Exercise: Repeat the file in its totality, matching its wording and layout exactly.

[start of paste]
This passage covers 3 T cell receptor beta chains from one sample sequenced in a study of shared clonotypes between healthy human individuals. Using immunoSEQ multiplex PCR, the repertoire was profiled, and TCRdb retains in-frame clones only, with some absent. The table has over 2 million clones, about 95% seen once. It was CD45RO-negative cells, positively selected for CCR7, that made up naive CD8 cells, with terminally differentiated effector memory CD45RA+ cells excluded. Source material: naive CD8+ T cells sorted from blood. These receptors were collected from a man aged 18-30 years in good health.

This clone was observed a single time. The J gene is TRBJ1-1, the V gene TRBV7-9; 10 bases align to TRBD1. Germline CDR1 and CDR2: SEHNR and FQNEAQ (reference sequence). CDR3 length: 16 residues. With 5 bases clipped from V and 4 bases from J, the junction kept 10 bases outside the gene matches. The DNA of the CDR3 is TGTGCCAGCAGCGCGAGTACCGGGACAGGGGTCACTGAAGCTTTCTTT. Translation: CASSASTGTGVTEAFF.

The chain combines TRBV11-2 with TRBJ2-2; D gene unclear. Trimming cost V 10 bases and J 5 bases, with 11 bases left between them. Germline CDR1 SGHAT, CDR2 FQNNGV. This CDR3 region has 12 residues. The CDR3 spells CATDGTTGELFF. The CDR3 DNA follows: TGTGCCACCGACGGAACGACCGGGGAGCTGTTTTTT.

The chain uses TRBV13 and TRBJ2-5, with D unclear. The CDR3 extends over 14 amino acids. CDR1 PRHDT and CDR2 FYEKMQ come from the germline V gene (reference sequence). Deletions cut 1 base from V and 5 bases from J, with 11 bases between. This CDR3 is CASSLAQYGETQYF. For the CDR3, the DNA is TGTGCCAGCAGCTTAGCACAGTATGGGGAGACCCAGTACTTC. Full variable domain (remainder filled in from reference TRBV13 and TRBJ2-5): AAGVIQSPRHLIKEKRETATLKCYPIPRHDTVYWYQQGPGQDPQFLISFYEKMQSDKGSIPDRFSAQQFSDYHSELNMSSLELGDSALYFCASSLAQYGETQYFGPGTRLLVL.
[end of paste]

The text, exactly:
This passage covers 3 T cell receptor beta chains from one sample sequenced in a study of shared clonotypes between healthy human individuals. Using immunoSEQ multiplex PCR, the repertoire was profiled, and TCRdb retains in-frame clones only, with some absent. The table has over 2 million clones, about 95% seen once. It was CD45RO-negative cells, positively selected for CCR7, that made up naive CD8 cells, with terminally differentiated effector memory CD45RA+ cells excluded. Source material: naive CD8+ T cells sorted from blood. These receptors were collected from a man aged 18-30 years in good health.

This clone was observed a single time. The J gene is TRBJ1-1, the V gene TRBV7-9; 10 bases align to TRBD1. Germline CDR1 and CDR2: SEHNR and FQNEAQ (reference sequence). CDR3 length: 16 residues. With 5 bases clipped from V and 4 bases from J, the junction kept 10 bases outside the gene matches. The DNA of the CDR3 is TGTGCCAGCAGCGCGAGTACCGGGACAGGGGTCACTGAAGCTTTCTTT. Translation: CASSASTGTGVTEAFF.

The chain combines TRBV11-2 with TRBJ2-2; D gene unclear. Trimming cost V 10 bases and J 5 bases, with 11 bases left between them. Germline CDR1 SGHAT, CDR2 FQNNGV. This CDR3 region has 12 residues. The CDR3 spells CATDGTTGELFF. The CDR3 DNA follows: TGTGCCACCGACGGAACGACCGGGGAGCTGTTTTTT.

The chain uses TRBV13 and TRBJ2-5, with D unclear. The CDR3 extends over 14 amino acids. CDR1 PRHDT and CDR2 FYEKMQ come from the germline V gene (reference sequence). Deletions cut 1 base from V and 5 bases from J, with 11 bases between. This CDR3 is CASSLAQYGETQYF. For the CDR3, the DNA is TGTGCCAGCAGCTTAGCACAGTATGGGGAGACCCAGTACTTC. Full variable domain (remainder filled in from reference TRBV13 and TRBJ2-5): AAGVIQSPRHLIKEKRETATLKCYPIPRHDTVYWYQQGPGQDPQFLISFYEKMQSDKGSIPDRFSAQQFSDYHSELNMSSLELGDSALYFCASSLAQYGETQYFGPGTRLLVL.